USCCB migration chair agrees with U.S. bishops voicing concern about call for border troops
WASHINGTON—The chairman of the U.S. Conference of Catholic Bishops’ Committee on Migration committee said April 11 he agrees with concerns raised issued by U.S. bishops on the southern border about President Donald Trump’s call to deploy National Guard troops to the region.
“Current law entitles those fleeing persecution and arriving in our country to due process as their claims are reviewed,” Bishop Joe S. Vasquez of Austin, Texas, said in a statement.
He reiterated the April 6 statement by eight Catholic bishops from U.S.-Mexico border states that said: “Seeking refuge from persecution and violence in search of a peaceful life for oneself and one’s family is not a crime.”
The bishop also noted, “Our faith calls us to respond with compassion to those who suffer and seek safe haven; we ask our government to do the same as it seeks to safely and humanely secure the border.”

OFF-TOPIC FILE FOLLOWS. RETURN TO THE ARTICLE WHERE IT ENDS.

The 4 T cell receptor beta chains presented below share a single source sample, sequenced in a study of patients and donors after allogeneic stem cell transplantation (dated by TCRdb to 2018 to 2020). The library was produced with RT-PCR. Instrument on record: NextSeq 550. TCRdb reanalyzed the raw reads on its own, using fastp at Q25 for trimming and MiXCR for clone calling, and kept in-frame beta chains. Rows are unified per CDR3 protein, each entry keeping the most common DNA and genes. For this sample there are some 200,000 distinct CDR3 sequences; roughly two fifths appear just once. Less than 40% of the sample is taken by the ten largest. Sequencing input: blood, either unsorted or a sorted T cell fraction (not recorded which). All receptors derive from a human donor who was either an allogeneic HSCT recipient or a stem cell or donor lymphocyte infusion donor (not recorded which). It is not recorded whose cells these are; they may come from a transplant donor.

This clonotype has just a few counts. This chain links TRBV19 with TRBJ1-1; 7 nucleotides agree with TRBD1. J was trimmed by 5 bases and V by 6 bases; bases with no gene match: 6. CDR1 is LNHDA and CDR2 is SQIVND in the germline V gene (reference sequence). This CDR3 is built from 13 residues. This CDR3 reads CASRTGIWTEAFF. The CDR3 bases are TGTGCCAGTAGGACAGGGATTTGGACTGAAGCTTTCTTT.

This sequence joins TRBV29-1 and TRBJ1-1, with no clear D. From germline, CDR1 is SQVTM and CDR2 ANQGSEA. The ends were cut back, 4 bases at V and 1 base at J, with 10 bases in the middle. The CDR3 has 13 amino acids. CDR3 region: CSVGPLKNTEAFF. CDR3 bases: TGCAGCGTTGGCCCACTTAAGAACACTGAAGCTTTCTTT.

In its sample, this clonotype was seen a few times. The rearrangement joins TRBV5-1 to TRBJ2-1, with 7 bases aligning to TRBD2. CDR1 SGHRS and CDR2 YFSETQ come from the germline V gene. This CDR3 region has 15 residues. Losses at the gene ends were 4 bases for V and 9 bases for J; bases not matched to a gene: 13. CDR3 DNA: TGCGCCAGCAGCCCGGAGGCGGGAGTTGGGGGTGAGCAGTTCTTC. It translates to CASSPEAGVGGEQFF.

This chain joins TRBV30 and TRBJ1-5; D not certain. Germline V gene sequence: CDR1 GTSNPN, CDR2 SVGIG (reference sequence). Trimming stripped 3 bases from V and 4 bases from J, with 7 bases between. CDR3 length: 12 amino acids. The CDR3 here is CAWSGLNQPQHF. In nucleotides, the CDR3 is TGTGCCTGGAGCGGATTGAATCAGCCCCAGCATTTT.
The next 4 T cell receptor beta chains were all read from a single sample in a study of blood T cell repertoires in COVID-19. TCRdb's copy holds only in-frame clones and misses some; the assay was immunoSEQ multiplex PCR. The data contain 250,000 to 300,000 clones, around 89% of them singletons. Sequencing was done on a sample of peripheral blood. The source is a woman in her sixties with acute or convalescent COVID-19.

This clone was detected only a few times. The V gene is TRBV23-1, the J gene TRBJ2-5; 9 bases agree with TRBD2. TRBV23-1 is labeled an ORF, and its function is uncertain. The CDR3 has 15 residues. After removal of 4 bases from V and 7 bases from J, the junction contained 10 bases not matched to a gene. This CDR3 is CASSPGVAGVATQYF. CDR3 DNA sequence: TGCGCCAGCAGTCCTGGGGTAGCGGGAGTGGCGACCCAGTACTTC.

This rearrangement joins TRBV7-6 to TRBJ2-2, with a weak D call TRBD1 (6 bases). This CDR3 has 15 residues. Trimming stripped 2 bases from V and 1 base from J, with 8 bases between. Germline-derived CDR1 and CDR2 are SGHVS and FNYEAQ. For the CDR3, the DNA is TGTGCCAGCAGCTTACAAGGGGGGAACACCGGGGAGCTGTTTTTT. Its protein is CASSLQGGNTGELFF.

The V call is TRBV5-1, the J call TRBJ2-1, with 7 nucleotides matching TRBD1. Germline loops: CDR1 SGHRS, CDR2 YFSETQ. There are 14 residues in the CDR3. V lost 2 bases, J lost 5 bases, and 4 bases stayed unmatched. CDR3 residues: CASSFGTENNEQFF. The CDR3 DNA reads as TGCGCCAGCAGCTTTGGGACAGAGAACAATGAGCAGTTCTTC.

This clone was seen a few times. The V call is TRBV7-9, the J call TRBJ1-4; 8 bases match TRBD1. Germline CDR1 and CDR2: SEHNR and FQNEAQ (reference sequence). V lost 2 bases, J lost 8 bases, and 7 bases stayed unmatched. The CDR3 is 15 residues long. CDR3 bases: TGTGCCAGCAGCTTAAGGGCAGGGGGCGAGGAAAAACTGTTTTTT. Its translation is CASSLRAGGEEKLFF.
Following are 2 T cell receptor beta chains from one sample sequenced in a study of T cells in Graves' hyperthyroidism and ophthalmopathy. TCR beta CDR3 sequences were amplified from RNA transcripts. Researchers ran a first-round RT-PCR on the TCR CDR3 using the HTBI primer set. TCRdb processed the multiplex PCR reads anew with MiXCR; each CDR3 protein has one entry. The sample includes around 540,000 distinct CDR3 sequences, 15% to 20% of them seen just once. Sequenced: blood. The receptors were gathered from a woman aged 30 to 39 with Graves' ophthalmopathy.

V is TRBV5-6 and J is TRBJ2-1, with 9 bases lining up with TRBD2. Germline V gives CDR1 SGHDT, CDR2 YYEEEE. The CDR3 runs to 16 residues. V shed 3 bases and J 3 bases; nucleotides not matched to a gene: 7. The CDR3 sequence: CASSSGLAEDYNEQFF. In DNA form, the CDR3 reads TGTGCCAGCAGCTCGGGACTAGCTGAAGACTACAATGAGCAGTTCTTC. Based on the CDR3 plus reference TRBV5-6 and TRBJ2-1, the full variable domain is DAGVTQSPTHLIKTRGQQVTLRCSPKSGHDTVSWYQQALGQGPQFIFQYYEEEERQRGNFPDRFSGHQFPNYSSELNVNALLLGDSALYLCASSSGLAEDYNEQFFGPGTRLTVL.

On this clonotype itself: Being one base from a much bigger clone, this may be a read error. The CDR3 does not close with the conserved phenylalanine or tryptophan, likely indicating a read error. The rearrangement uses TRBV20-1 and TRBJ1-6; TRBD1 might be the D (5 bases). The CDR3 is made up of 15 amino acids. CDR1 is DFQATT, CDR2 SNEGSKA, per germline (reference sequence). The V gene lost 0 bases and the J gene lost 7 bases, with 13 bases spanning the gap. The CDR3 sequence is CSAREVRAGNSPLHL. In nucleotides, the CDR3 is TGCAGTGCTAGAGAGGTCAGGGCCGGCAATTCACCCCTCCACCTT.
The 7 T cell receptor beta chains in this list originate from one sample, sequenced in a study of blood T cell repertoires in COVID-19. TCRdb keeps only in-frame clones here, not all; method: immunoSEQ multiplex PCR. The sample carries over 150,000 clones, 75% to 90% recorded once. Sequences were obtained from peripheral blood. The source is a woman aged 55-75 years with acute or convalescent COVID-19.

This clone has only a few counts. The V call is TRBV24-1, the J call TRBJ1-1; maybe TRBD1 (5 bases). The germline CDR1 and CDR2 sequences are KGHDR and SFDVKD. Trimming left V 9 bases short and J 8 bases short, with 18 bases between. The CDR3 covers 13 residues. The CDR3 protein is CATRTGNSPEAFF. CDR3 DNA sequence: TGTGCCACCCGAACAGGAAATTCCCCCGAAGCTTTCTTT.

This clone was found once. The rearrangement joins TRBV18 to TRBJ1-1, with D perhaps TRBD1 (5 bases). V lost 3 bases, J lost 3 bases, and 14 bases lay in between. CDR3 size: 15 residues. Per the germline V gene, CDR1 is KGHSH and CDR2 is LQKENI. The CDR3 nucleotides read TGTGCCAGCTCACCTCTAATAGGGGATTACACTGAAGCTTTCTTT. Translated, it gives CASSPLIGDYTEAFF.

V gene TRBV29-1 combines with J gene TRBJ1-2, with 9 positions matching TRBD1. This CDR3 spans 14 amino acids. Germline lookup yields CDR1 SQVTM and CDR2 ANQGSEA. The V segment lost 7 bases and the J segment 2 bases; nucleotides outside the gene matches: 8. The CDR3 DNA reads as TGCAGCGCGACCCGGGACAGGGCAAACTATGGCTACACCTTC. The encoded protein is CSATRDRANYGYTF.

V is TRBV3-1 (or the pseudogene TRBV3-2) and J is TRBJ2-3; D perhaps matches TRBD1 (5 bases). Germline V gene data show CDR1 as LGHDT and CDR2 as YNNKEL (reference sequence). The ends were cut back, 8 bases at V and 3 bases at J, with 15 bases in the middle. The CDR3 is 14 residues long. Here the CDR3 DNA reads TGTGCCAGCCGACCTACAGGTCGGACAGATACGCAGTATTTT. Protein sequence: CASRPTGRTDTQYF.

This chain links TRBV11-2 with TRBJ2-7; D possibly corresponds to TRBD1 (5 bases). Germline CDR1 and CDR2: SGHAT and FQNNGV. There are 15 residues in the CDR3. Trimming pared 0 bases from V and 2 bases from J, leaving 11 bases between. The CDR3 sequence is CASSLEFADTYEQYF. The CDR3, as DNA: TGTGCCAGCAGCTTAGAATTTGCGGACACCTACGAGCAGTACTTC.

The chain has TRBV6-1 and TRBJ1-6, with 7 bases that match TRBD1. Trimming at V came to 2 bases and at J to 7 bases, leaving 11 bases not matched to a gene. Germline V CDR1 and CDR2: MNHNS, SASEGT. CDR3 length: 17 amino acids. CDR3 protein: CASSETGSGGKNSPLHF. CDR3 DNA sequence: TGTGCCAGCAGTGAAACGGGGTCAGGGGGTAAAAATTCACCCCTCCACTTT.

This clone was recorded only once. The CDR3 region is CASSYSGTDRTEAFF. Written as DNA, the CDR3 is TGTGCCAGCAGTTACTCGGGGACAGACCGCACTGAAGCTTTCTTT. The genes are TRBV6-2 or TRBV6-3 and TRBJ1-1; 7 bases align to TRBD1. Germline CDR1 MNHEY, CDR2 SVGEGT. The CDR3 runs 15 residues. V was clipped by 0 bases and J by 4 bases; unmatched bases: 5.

The U.S. bishops who issued a statement concerned about military troops at the border were: Archbishop Gustavo Garcia-Siller of San Antonio and four other Texas bishops, including Bishops Daniel E. Flores of Brownsville, Michael J. Sis of San Angelo, James Tamayo of Laredo and Mark J. Sietz of El Paso. Other signers included Bishop Edward J. Weisenburger of Tucson, Arizona, Bishop Robert W. McElroy of San Diego and Bishop Oscar Cantu of Las Cruces, New Mexico.
The bishops said the U.S.-Mexico border is “not a war zone, but instead is comprised of many peaceful and law-abiding communities that are also generous in their response to human suffering.”
And seeking refuge from persecution and violence in search of a peaceful life “is not a crime,” they added.
The bishops said they were deeply concerned that the current “divisive rhetoric often promotes the dehumanization of immigrants as if all were threats and criminals” and urged Catholics and people of goodwill “to look past the dehumanizing rhetoric regarding immigrants and remember that they are a valuable population, our neighbors, and our sisters and brothers in Christ.”
The day after the U.S. bishops’ statement, the Mexican bishops’ conference issued a letter to people in Mexico and the United States and the presidents of both countries, echoing sentiments raised by the U.S. border bishops and stressing that the Catholic Church could not stand by “in the face of suffering by our brother migrants as they seek better conditions by crossing the border to work and contribute to the common good.”